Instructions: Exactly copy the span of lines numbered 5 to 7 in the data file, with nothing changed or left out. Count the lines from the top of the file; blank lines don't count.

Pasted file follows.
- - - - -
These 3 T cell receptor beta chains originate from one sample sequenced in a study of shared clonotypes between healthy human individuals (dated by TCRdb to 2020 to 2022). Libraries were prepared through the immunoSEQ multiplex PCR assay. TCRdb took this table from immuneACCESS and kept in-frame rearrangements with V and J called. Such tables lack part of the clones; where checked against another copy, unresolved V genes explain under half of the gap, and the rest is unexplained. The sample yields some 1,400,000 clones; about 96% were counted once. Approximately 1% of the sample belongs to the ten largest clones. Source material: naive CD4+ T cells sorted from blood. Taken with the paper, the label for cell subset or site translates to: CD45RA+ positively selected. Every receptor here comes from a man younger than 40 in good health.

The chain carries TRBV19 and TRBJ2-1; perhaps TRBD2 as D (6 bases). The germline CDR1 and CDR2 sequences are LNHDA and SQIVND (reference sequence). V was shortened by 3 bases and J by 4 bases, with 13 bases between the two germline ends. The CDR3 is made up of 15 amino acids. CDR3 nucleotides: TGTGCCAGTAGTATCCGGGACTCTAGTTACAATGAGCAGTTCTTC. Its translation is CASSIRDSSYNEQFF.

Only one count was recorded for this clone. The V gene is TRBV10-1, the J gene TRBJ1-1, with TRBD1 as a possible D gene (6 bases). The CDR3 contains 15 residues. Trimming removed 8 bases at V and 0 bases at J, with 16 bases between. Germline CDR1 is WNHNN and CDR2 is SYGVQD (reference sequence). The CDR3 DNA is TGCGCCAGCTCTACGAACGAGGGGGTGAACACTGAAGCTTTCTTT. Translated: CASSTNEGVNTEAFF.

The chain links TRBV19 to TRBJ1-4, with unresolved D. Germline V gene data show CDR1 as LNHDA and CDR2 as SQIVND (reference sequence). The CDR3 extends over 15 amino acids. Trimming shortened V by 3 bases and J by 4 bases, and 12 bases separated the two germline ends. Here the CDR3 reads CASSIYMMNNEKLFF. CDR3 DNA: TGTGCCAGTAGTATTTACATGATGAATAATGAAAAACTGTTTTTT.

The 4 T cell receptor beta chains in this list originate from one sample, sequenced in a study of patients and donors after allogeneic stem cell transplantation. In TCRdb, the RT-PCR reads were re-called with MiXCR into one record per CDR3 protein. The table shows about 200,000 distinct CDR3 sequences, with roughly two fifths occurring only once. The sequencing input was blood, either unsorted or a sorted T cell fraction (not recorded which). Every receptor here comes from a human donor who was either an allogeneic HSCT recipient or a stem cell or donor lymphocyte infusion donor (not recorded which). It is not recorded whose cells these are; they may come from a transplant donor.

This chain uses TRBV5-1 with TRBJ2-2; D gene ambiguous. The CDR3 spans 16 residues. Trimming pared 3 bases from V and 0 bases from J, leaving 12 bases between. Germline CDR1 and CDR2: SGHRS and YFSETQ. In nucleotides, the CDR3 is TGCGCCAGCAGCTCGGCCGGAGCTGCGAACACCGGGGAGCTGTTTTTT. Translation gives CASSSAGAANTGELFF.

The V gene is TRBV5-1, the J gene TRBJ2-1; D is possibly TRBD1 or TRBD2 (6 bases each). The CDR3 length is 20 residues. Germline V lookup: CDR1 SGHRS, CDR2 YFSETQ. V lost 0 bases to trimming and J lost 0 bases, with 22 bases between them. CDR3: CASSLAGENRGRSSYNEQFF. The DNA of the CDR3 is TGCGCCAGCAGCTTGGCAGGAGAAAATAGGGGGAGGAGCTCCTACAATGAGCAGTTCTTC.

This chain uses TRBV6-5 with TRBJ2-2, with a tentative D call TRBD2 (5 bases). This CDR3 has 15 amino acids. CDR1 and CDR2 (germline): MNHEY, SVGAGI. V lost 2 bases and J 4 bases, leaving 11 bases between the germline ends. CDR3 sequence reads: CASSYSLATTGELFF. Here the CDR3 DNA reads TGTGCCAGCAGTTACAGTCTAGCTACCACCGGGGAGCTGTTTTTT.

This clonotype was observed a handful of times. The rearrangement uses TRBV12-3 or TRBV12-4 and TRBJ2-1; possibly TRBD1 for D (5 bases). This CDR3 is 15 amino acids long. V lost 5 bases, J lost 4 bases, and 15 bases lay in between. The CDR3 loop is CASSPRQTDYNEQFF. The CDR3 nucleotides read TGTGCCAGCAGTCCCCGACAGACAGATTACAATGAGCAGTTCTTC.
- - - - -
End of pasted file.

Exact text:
The 4 T cell receptor beta chains in this list originate from one sample, sequenced in a study of patients and donors after allogeneic stem cell transplantation. In TCRdb, the RT-PCR reads were re-called with MiXCR into one record per CDR3 protein. The table shows about 200,000 distinct CDR3 sequences, with roughly two fifths occurring only once. The sequencing input was blood, either unsorted or a sorted T cell fraction (not recorded which). Every receptor here comes from a human donor who was either an allogeneic HSCT recipient or a stem cell or donor lymphocyte infusion donor (not recorded which). It is not recorded whose cells these are; they may come from a transplant donor.

This chain uses TRBV5-1 with TRBJ2-2; D gene ambiguous. The CDR3 spans 16 residues. Trimming pared 3 bases from V and 0 bases from J, leaving 12 bases between. Germline CDR1 and CDR2: SGHRS and YFSETQ. In nucleotides, the CDR3 is TGCGCCAGCAGCTCGGCCGGAGCTGCGAACACCGGGGAGCTGTTTTTT. Translation gives CASSSAGAANTGELFF.

The V gene is TRBV5-1, the J gene TRBJ2-1; D is possibly TRBD1 or TRBD2 (6 bases each). The CDR3 length is 20 residues. Germline V lookup: CDR1 SGHRS, CDR2 YFSETQ. V lost 0 bases to trimming and J lost 0 bases, with 22 bases between them. CDR3: CASSLAGENRGRSSYNEQFF. The DNA of the CDR3 is TGCGCCAGCAGCTTGGCAGGAGAAAATAGGGGGAGGAGCTCCTACAATGAGCAGTTCTTC.